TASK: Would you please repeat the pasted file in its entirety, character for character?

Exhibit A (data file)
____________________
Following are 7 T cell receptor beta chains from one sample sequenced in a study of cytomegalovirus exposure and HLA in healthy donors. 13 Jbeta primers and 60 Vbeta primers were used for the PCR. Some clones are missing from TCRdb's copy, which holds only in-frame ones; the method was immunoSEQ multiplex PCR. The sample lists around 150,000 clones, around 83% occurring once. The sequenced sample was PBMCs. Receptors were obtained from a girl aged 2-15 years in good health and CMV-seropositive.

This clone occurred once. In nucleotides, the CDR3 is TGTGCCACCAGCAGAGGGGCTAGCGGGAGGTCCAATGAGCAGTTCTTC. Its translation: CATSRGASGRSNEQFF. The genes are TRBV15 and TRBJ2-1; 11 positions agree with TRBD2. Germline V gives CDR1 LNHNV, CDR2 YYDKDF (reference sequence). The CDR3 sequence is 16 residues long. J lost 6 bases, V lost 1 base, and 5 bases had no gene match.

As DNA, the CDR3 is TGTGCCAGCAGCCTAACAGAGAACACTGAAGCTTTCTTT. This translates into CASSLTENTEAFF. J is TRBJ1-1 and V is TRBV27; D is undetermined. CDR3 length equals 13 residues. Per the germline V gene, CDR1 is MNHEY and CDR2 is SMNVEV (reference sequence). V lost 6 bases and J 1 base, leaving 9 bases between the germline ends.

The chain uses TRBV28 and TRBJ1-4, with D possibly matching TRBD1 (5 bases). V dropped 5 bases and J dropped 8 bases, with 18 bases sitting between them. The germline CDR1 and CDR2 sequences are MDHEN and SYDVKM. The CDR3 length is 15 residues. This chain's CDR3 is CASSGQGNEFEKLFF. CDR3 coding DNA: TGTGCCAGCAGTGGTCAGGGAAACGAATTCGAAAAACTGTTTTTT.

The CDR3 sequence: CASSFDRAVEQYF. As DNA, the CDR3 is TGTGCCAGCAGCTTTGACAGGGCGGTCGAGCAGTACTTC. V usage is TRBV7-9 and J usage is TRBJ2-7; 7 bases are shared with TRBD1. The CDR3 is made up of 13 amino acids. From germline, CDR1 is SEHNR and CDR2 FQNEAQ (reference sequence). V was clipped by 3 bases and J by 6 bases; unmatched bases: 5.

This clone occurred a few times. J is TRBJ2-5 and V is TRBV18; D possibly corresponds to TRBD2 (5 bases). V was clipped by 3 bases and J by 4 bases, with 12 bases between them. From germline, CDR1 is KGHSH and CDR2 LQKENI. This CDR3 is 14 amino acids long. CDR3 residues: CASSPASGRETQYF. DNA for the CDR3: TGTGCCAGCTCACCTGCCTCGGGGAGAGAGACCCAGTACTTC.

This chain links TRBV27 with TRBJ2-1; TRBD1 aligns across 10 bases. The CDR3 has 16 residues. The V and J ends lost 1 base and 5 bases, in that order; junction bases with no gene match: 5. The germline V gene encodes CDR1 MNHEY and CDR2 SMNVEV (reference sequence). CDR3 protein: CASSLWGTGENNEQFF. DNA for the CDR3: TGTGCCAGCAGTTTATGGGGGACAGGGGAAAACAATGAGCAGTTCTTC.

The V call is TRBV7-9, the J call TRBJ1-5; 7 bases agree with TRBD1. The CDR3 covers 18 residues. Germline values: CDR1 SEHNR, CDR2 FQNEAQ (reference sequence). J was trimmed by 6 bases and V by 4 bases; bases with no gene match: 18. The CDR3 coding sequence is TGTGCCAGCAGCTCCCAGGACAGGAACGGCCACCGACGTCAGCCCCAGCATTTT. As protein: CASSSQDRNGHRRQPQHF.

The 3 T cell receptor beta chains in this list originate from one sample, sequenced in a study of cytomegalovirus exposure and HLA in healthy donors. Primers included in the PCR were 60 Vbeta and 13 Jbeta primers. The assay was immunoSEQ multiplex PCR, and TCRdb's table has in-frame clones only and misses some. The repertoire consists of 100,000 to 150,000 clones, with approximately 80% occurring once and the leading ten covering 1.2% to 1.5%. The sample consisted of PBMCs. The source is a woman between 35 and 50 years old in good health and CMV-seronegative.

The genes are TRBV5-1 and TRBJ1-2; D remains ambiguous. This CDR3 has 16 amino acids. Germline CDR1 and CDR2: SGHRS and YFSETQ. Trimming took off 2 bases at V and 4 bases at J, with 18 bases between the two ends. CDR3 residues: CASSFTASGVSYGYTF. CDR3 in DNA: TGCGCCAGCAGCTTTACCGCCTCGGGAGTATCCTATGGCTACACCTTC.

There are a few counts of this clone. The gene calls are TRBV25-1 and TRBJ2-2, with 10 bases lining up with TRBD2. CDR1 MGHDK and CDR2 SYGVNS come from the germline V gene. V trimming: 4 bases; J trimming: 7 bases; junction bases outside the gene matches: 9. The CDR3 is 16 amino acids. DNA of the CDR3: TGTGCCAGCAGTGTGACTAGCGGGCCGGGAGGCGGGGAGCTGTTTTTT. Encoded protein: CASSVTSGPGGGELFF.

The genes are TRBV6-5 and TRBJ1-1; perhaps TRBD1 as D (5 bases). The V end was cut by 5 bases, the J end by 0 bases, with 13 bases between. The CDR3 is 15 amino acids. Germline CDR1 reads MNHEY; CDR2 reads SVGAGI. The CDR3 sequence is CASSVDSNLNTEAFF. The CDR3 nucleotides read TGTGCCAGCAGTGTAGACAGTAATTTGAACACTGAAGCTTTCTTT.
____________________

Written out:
Following are 7 T cell receptor beta chains from one sample sequenced in a study of cytomegalovirus exposure and HLA in healthy donors. 13 Jbeta primers and 60 Vbeta primers were used for the PCR. Some clones are missing from TCRdb's copy, which holds only in-frame ones; the method was immunoSEQ multiplex PCR. The sample lists around 150,000 clones, around 83% occurring once. The sequenced sample was PBMCs. Receptors were obtained from a girl aged 2-15 years in good health and CMV-seropositive.

This clone occurred once. In nucleotides, the CDR3 is TGTGCCACCAGCAGAGGGGCTAGCGGGAGGTCCAATGAGCAGTTCTTC. Its translation: CATSRGASGRSNEQFF. The genes are TRBV15 and TRBJ2-1; 11 positions agree with TRBD2. Germline V gives CDR1 LNHNV, CDR2 YYDKDF (reference sequence). The CDR3 sequence is 16 residues long. J lost 6 bases, V lost 1 base, and 5 bases had no gene match.

As DNA, the CDR3 is TGTGCCAGCAGCCTAACAGAGAACACTGAAGCTTTCTTT. This translates into CASSLTENTEAFF. J is TRBJ1-1 and V is TRBV27; D is undetermined. CDR3 length equals 13 residues. Per the germline V gene, CDR1 is MNHEY and CDR2 is SMNVEV (reference sequence). V lost 6 bases and J 1 base, leaving 9 bases between the germline ends.

The chain uses TRBV28 and TRBJ1-4, with D possibly matching TRBD1 (5 bases). V dropped 5 bases and J dropped 8 bases, with 18 bases sitting between them. The germline CDR1 and CDR2 sequences are MDHEN and SYDVKM. The CDR3 length is 15 residues. This chain's CDR3 is CASSGQGNEFEKLFF. CDR3 coding DNA: TGTGCCAGCAGTGGTCAGGGAAACGAATTCGAAAAACTGTTTTTT.

The CDR3 sequence: CASSFDRAVEQYF. As DNA, the CDR3 is TGTGCCAGCAGCTTTGACAGGGCGGTCGAGCAGTACTTC. V usage is TRBV7-9 and J usage is TRBJ2-7; 7 bases are shared with TRBD1. The CDR3 is made up of 13 amino acids. From germline, CDR1 is SEHNR and CDR2 FQNEAQ (reference sequence). V was clipped by 3 bases and J by 6 bases; unmatched bases: 5.

This clone occurred a few times. J is TRBJ2-5 and V is TRBV18; D possibly corresponds to TRBD2 (5 bases). V was clipped by 3 bases and J by 4 bases, with 12 bases between them. From germline, CDR1 is KGHSH and CDR2 LQKENI. This CDR3 is 14 amino acids long. CDR3 residues: CASSPASGRETQYF. DNA for the CDR3: TGTGCCAGCTCACCTGCCTCGGGGAGAGAGACCCAGTACTTC.

This chain links TRBV27 with TRBJ2-1; TRBD1 aligns across 10 bases. The CDR3 has 16 residues. The V and J ends lost 1 base and 5 bases, in that order; junction bases with no gene match: 5. The germline V gene encodes CDR1 MNHEY and CDR2 SMNVEV (reference sequence). CDR3 protein: CASSLWGTGENNEQFF. DNA for the CDR3: TGTGCCAGCAGTTTATGGGGGACAGGGGAAAACAATGAGCAGTTCTTC.

The V call is TRBV7-9, the J call TRBJ1-5; 7 bases agree with TRBD1. The CDR3 covers 18 residues. Germline values: CDR1 SEHNR, CDR2 FQNEAQ (reference sequence). J was trimmed by 6 bases and V by 4 bases; bases with no gene match: 18. The CDR3 coding sequence is TGTGCCAGCAGCTCCCAGGACAGGAACGGCCACCGACGTCAGCCCCAGCATTTT. As protein: CASSSQDRNGHRRQPQHF.

The 3 T cell receptor beta chains in this list originate from one sample, sequenced in a study of cytomegalovirus exposure and HLA in healthy donors. Primers included in the PCR were 60 Vbeta and 13 Jbeta primers. The assay was immunoSEQ multiplex PCR, and TCRdb's table has in-frame clones only and misses some. The repertoire consists of 100,000 to 150,000 clones, with approximately 80% occurring once and the leading ten covering 1.2% to 1.5%. The sample consisted of PBMCs. The source is a woman between 35 and 50 years old in good health and CMV-seronegative.

The genes are TRBV5-1 and TRBJ1-2; D remains ambiguous. This CDR3 has 16 amino acids. Germline CDR1 and CDR2: SGHRS and YFSETQ. Trimming took off 2 bases at V and 4 bases at J, with 18 bases between the two ends. CDR3 residues: CASSFTASGVSYGYTF. CDR3 in DNA: TGCGCCAGCAGCTTTACCGCCTCGGGAGTATCCTATGGCTACACCTTC.

There are a few counts of this clone. The gene calls are TRBV25-1 and TRBJ2-2, with 10 bases lining up with TRBD2. CDR1 MGHDK and CDR2 SYGVNS come from the germline V gene. V trimming: 4 bases; J trimming: 7 bases; junction bases outside the gene matches: 9. The CDR3 is 16 amino acids. DNA of the CDR3: TGTGCCAGCAGTGTGACTAGCGGGCCGGGAGGCGGGGAGCTGTTTTTT. Encoded protein: CASSVTSGPGGGELFF.

The genes are TRBV6-5 and TRBJ1-1; perhaps TRBD1 as D (5 bases). The V end was cut by 5 bases, the J end by 0 bases, with 13 bases between. The CDR3 is 15 amino acids. Germline CDR1 reads MNHEY; CDR2 reads SVGAGI. The CDR3 sequence is CASSVDSNLNTEAFF. The CDR3 nucleotides read TGTGCCAGCAGTGTAGACAGTAATTTGAACACTGAAGCTTTCTTT.